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Centropyxis marsupiformis
C. marsupiformis, stacked images – Naardermeer, the Netherlands

Centropyxis marsupiformis (Wallich, 1864) Deflandre, 1929 pars

Diagnosis: Test large, more or less ovoid or elongate elliptical, somewhat compressed, without or with one to six spines or horns at the posterior part; aperture elliptic or sub-circular, perhaps even sometimes circular, located close to the anterior border. In lateral view elliptical, truncated at about 50-75°. Test embedded with mineral particles. Spines hollow and sometimes closed by a small spiny particle.

Dimensions: Leidy: Length incl. spines 180-340 µm, width 120-180 µm; inclination 50-60°. My measurements (2017): incl. spines 203-244 µm long (n=14).

Ecology: sediment of ponds and ditches; North America, the Netherlands (Naardermeer).

Remarks: When comparing the text of Deflandre (1929) with Leidy’s original description (1879), there are some discrepancies.

Deflandre writes in his diagnosis that the apertural plane is truncated at about 45°, but I cannot see how he achieved that result. Leidy (1879) describes this inclination as follows: “…when the animal is erect, as in its ordinary movements, the long axis, corresponding with a line passing from the centre of the mouth to the summit of the shell, is oblique…” When I measure the angle of Leidy’s tests according to his description, the results are c. 50-60°.

Secondly Deflandre writes that the largest shells found by Leidy (“in the text”) are 340 µm long and 140 µm broad, but Leidy names a width of 180 µm.

According to Deflandre (1929) tests with 0-2 spines belong to C. marsupiformis while tests with 3-6 spines belong to his variety obesa. However Leidy found tests with 1-6 spines in the same pond (Absecom pond, N.J.). I also found my tests, with 1-6 spines, in one ditch, even in one small sample. So I cannot see how there is a variety “obesa“. The drawing of this specimen, published by Deflandre (1929) has in my opinion nothing to do with C. marsupiformis.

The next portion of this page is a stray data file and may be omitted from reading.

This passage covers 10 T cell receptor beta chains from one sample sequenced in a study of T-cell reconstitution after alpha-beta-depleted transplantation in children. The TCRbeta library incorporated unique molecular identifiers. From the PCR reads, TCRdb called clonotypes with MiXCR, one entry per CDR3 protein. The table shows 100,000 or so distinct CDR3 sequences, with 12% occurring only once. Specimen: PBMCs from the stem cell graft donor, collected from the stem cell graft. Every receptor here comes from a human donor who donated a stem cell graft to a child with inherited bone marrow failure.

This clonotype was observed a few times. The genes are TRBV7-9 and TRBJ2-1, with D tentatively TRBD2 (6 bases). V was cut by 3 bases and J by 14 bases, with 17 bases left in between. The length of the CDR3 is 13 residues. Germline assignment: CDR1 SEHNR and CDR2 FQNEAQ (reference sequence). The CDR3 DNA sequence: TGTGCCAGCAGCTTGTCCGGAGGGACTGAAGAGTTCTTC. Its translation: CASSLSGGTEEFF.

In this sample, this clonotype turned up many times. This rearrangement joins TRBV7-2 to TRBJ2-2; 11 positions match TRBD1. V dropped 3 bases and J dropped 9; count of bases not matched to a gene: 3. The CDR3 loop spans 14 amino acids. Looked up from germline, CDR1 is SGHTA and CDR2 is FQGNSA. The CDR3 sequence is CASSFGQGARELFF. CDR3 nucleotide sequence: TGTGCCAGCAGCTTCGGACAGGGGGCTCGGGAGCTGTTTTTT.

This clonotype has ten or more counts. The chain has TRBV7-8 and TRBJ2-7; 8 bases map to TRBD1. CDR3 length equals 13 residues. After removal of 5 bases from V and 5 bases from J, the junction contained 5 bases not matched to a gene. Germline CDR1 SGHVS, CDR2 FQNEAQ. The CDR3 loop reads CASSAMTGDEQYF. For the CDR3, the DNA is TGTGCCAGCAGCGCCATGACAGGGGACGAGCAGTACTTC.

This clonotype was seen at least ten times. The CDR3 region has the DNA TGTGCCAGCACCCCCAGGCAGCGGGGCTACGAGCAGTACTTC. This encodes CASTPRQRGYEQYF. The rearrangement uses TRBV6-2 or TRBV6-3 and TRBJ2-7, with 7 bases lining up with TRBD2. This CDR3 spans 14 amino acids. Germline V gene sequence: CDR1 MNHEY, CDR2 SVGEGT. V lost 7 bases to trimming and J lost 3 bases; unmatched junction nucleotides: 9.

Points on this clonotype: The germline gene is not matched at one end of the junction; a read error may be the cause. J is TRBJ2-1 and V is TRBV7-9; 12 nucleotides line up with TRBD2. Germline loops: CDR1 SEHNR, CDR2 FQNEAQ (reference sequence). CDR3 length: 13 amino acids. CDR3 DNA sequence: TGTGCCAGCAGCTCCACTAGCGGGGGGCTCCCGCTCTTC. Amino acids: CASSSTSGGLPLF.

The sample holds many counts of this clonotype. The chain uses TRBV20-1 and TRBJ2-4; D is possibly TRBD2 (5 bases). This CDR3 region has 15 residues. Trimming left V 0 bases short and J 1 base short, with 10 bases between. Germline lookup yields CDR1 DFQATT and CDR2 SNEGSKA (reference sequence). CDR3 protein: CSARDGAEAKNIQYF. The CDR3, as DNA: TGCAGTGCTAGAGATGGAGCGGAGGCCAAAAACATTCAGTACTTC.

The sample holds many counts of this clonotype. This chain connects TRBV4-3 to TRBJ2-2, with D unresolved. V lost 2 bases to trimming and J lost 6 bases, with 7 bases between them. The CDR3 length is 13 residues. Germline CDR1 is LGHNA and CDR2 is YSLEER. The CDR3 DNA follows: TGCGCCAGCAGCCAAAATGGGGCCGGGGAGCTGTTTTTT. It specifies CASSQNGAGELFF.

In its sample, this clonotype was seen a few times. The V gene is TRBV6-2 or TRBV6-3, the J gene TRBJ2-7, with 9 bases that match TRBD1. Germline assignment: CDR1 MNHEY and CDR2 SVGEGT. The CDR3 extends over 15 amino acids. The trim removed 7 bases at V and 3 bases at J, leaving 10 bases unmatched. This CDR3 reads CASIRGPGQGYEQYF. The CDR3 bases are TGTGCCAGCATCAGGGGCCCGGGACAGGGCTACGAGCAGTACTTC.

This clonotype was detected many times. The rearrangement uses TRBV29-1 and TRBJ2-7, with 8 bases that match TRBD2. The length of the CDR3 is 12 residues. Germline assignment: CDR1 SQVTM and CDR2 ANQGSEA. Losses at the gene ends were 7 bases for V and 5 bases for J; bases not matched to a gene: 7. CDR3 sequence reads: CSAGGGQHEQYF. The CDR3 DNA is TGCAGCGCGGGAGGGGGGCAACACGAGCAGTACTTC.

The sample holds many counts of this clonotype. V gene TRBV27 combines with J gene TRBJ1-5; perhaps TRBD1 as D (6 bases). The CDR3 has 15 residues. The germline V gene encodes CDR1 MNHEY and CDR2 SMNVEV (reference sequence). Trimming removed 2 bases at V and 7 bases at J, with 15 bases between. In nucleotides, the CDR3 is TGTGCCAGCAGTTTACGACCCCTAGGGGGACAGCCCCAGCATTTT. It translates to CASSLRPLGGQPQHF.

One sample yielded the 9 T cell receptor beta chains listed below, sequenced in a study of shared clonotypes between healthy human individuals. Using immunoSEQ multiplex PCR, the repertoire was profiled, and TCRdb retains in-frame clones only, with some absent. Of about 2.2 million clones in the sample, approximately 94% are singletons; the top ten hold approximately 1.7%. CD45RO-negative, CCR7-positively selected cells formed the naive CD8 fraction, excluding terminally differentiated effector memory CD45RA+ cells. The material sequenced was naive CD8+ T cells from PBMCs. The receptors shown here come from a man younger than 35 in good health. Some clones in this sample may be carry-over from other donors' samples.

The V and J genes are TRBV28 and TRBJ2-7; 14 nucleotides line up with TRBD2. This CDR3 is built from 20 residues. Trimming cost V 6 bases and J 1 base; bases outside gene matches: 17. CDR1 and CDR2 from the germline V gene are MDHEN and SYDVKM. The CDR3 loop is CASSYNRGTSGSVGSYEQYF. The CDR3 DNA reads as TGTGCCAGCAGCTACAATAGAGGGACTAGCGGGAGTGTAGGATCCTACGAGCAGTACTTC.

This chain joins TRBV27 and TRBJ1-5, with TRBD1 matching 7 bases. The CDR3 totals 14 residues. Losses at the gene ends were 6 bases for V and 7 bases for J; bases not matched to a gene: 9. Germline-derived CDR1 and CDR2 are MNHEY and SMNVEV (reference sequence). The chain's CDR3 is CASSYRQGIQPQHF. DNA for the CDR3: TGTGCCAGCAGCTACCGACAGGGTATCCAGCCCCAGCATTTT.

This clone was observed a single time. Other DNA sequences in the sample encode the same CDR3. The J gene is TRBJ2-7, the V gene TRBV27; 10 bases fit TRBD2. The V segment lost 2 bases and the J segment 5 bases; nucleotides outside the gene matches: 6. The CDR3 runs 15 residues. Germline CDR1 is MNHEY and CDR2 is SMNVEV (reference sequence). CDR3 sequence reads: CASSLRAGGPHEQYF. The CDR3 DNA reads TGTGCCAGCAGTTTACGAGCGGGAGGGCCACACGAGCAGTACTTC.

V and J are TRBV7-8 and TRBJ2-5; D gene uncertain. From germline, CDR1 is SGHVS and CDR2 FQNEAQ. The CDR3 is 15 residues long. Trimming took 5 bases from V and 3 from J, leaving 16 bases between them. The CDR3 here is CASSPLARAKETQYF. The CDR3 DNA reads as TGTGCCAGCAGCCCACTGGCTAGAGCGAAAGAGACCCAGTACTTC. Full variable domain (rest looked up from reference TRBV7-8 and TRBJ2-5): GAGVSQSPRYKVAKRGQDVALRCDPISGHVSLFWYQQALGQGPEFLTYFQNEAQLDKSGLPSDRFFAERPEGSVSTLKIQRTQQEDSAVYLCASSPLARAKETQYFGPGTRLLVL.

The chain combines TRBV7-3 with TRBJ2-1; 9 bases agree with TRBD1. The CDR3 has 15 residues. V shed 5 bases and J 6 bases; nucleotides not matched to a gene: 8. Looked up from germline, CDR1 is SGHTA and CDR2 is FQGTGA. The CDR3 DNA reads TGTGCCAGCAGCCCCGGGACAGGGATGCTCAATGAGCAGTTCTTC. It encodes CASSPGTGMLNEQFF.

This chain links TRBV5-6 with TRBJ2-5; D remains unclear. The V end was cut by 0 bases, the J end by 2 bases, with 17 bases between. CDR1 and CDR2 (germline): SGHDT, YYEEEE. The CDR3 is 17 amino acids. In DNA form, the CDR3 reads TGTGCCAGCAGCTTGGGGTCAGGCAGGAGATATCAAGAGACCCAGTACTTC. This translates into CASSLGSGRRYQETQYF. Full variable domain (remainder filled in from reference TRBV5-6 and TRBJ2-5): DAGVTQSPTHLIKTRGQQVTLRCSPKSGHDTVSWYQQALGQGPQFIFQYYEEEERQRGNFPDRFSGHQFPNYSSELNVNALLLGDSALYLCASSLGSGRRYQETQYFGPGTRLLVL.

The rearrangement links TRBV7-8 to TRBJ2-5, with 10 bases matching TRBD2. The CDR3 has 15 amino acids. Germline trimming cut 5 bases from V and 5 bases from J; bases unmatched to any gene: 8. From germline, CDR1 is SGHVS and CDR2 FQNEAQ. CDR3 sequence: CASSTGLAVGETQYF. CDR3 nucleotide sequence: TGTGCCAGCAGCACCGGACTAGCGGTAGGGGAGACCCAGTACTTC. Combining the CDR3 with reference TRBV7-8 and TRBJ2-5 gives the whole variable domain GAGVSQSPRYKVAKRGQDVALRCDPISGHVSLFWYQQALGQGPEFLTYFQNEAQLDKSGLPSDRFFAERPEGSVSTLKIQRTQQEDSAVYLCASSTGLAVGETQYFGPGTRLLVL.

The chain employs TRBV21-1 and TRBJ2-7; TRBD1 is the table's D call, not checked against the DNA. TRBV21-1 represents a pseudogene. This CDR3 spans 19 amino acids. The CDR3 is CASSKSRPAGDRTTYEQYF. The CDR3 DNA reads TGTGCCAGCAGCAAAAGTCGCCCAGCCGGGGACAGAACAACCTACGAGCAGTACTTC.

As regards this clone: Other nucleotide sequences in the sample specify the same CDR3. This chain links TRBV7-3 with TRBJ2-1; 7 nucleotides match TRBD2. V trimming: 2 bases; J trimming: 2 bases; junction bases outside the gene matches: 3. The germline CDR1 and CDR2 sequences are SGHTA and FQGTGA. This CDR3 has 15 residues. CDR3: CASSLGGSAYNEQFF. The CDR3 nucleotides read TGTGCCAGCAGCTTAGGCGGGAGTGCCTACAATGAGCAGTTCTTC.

This species resembles species of the genus Collaripyxidia. It might be identical with Difflugia azerbaijanica.

Centropyxis marsupiformis
C. marsupiformis, from Leidy, 1879. Tests 228-291 µm long, incl. spines, all on scale.  According to Deflandre (1929), test 4, 5, 6 and 7 belong to C. marsupiformis while test 1, 2, 3 and 8 belong to his variety obesa. However all tests except 4, 5 and 6 come from the same pond (Absecom pond, New Jersey.).
Centropyxis marsupiformis
C. marsupiformis, from Leidy, 1879, lateral view. The inclination of the axis from the centre of the aperture to the fundus, ranges from 50º – 60º.
Centropyxis marsupiformis
C. marsupiformis, from the Netherlands (l.) and from Leidy, 1879, both on scale. The tests are 244 and 285 µm respectively, incl. spines.
Centropyxis marsupiformis
Centropyxis marsupiformis
C. marsupiformis, “dorsal” view (l) and “ventral” view. Notice the six spines; stacked images
Centropyxis marsupiformis
Centropyxis marsupiformis
C. marsupiformis, spines with a small particles
Centropyxis marsupiformis
Centropyxis marsupiformis
C. marsupiformis, lateral view (l) and apertural view
Centropyxis marsupiformis
C. marsupiformis, surface of the test. The joints between the larger plates are covered by much smaller ones.
Centropyxis marsupiformis
C. marsupiformis, The arrows point to the cross section of the anterior lip, which is partly hollow and merges into the posterior lip.
Centropyxis marsupiformis
Centropyxis marsupiformis
C. marsupiformis, l.: cross section in lateral view; notice the curved anterior lip; r.: test with five spines, one not visible, and 236 µm high.
Centropyxis marsupiformis
Centropyxis marsupiformis
C. marsupiformis, in oral view with curved lip visible (l.) and a specimen (r.) that I found at the same location before (2015).
Centropyxis marsupiformis
C. marsupiformis, also found at the same location before (2019).
Centropyxis marsupiformis
C. marsupiformis, var. obesa according to Deflandre (1929), but I cannot see how this test resembles the tests drawn by Leidy and those found by me.
Centropyxis marsupiformis
C. marsupiformis, two spines (stacked images, 2019).
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